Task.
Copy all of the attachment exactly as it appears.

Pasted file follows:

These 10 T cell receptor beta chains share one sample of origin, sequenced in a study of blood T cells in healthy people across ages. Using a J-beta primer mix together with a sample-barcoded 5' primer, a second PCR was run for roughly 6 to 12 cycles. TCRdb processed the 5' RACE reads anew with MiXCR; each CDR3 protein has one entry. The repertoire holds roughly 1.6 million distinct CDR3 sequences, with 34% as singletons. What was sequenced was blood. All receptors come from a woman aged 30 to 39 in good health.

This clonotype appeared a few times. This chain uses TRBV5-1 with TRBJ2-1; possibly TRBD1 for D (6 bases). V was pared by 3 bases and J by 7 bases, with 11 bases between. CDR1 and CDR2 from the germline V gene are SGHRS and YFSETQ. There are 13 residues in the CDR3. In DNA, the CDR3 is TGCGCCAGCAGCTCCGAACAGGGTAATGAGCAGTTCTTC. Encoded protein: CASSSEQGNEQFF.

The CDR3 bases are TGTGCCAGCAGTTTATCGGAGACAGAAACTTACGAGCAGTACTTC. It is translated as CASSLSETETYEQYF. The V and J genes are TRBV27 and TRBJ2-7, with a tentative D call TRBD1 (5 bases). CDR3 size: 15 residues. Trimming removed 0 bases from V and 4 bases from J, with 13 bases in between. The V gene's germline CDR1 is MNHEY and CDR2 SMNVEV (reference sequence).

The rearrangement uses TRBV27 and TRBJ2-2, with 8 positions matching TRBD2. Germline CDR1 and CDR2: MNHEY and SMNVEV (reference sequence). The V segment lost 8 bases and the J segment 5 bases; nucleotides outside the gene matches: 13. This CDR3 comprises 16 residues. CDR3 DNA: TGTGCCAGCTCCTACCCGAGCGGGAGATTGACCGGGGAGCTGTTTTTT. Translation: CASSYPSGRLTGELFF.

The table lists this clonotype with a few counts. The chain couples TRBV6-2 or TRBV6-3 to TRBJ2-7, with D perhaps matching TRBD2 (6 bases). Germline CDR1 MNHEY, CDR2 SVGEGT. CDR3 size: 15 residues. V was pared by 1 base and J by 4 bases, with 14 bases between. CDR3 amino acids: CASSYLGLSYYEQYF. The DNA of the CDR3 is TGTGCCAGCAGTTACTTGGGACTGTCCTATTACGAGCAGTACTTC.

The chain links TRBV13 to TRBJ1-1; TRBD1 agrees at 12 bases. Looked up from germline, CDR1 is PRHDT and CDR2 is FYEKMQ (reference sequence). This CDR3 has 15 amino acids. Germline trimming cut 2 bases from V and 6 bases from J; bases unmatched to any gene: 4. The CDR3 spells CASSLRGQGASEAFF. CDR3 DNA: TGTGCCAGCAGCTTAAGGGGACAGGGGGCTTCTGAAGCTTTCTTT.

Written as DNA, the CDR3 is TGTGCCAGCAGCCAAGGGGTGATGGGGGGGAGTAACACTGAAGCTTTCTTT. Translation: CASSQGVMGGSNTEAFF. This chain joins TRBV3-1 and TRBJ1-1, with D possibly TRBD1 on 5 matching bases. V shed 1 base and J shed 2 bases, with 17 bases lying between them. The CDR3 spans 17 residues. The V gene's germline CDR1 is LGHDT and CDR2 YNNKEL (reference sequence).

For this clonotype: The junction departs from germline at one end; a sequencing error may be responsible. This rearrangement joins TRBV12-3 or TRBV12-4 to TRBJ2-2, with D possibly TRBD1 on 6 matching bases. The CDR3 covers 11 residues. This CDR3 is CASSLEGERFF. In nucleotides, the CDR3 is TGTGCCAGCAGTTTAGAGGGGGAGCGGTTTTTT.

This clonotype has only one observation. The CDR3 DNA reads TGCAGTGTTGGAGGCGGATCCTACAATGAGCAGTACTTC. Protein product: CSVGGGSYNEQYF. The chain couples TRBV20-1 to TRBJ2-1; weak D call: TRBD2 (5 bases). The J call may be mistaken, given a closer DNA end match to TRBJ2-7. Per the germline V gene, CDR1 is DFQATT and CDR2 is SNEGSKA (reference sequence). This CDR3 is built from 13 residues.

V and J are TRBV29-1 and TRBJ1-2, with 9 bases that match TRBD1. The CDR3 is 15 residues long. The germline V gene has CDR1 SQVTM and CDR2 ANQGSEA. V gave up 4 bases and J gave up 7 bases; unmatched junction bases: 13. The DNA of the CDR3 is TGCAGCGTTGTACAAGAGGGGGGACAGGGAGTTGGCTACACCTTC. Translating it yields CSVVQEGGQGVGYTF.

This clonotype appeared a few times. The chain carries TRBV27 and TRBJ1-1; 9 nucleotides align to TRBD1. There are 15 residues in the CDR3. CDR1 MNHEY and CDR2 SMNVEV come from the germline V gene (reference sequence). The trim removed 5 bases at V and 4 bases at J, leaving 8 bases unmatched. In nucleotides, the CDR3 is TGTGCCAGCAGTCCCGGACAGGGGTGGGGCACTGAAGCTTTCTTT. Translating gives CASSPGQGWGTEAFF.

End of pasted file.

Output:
These 10 T cell receptor beta chains share one sample of origin, sequenced in a study of blood T cells in healthy people across ages. Using a J-beta primer mix together with a sample-barcoded 5' primer, a second PCR was run for roughly 6 to 12 cycles. TCRdb processed the 5' RACE reads anew with MiXCR; each CDR3 protein has one entry. The repertoire holds roughly 1.6 million distinct CDR3 sequences, with 34% as singletons. What was sequenced was blood. All receptors come from a woman aged 30 to 39 in good health.

This clonotype appeared a few times. This chain uses TRBV5-1 with TRBJ2-1; possibly TRBD1 for D (6 bases). V was pared by 3 bases and J by 7 bases, with 11 bases between. CDR1 and CDR2 from the germline V gene are SGHRS and YFSETQ. There are 13 residues in the CDR3. In DNA, the CDR3 is TGCGCCAGCAGCTCCGAACAGGGTAATGAGCAGTTCTTC. Encoded protein: CASSSEQGNEQFF.

The CDR3 bases are TGTGCCAGCAGTTTATCGGAGACAGAAACTTACGAGCAGTACTTC. It is translated as CASSLSETETYEQYF. The V and J genes are TRBV27 and TRBJ2-7, with a tentative D call TRBD1 (5 bases). CDR3 size: 15 residues. Trimming removed 0 bases from V and 4 bases from J, with 13 bases in between. The V gene's germline CDR1 is MNHEY and CDR2 SMNVEV (reference sequence).

The rearrangement uses TRBV27 and TRBJ2-2, with 8 positions matching TRBD2. Germline CDR1 and CDR2: MNHEY and SMNVEV (reference sequence). The V segment lost 8 bases and the J segment 5 bases; nucleotides outside the gene matches: 13. This CDR3 comprises 16 residues. CDR3 DNA: TGTGCCAGCTCCTACCCGAGCGGGAGATTGACCGGGGAGCTGTTTTTT. Translation: CASSYPSGRLTGELFF.

The table lists this clonotype with a few counts. The chain couples TRBV6-2 or TRBV6-3 to TRBJ2-7, with D perhaps matching TRBD2 (6 bases). Germline CDR1 MNHEY, CDR2 SVGEGT. CDR3 size: 15 residues. V was pared by 1 base and J by 4 bases, with 14 bases between. CDR3 amino acids: CASSYLGLSYYEQYF. The DNA of the CDR3 is TGTGCCAGCAGTTACTTGGGACTGTCCTATTACGAGCAGTACTTC.

The chain links TRBV13 to TRBJ1-1; TRBD1 agrees at 12 bases. Looked up from germline, CDR1 is PRHDT and CDR2 is FYEKMQ (reference sequence). This CDR3 has 15 amino acids. Germline trimming cut 2 bases from V and 6 bases from J; bases unmatched to any gene: 4. The CDR3 spells CASSLRGQGASEAFF. CDR3 DNA: TGTGCCAGCAGCTTAAGGGGACAGGGGGCTTCTGAAGCTTTCTTT.

Written as DNA, the CDR3 is TGTGCCAGCAGCCAAGGGGTGATGGGGGGGAGTAACACTGAAGCTTTCTTT. Translation: CASSQGVMGGSNTEAFF. This chain joins TRBV3-1 and TRBJ1-1, with D possibly TRBD1 on 5 matching bases. V shed 1 base and J shed 2 bases, with 17 bases lying between them. The CDR3 spans 17 residues. The V gene's germline CDR1 is LGHDT and CDR2 YNNKEL (reference sequence).

For this clonotype: The junction departs from germline at one end; a sequencing error may be responsible. This rearrangement joins TRBV12-3 or TRBV12-4 to TRBJ2-2, with D possibly TRBD1 on 6 matching bases. The CDR3 covers 11 residues. This CDR3 is CASSLEGERFF. In nucleotides, the CDR3 is TGTGCCAGCAGTTTAGAGGGGGAGCGGTTTTTT.

This clonotype has only one observation. The CDR3 DNA reads TGCAGTGTTGGAGGCGGATCCTACAATGAGCAGTACTTC. Protein product: CSVGGGSYNEQYF. The chain couples TRBV20-1 to TRBJ2-1; weak D call: TRBD2 (5 bases). The J call may be mistaken, given a closer DNA end match to TRBJ2-7. Per the germline V gene, CDR1 is DFQATT and CDR2 is SNEGSKA (reference sequence). This CDR3 is built from 13 residues.

V and J are TRBV29-1 and TRBJ1-2, with 9 bases that match TRBD1. The CDR3 is 15 residues long. The germline V gene has CDR1 SQVTM and CDR2 ANQGSEA. V gave up 4 bases and J gave up 7 bases; unmatched junction bases: 13. The DNA of the CDR3 is TGCAGCGTTGTACAAGAGGGGGGACAGGGAGTTGGCTACACCTTC. Translating it yields CSVVQEGGQGVGYTF.

This clonotype appeared a few times. The chain carries TRBV27 and TRBJ1-1; 9 nucleotides align to TRBD1. There are 15 residues in the CDR3. CDR1 MNHEY and CDR2 SMNVEV come from the germline V gene (reference sequence). The trim removed 5 bases at V and 4 bases at J, leaving 8 bases unmatched. In nucleotides, the CDR3 is TGTGCCAGCAGTCCCGGACAGGGGTGGGGCACTGAAGCTTTCTTT. Translating gives CASSPGQGWGTEAFF.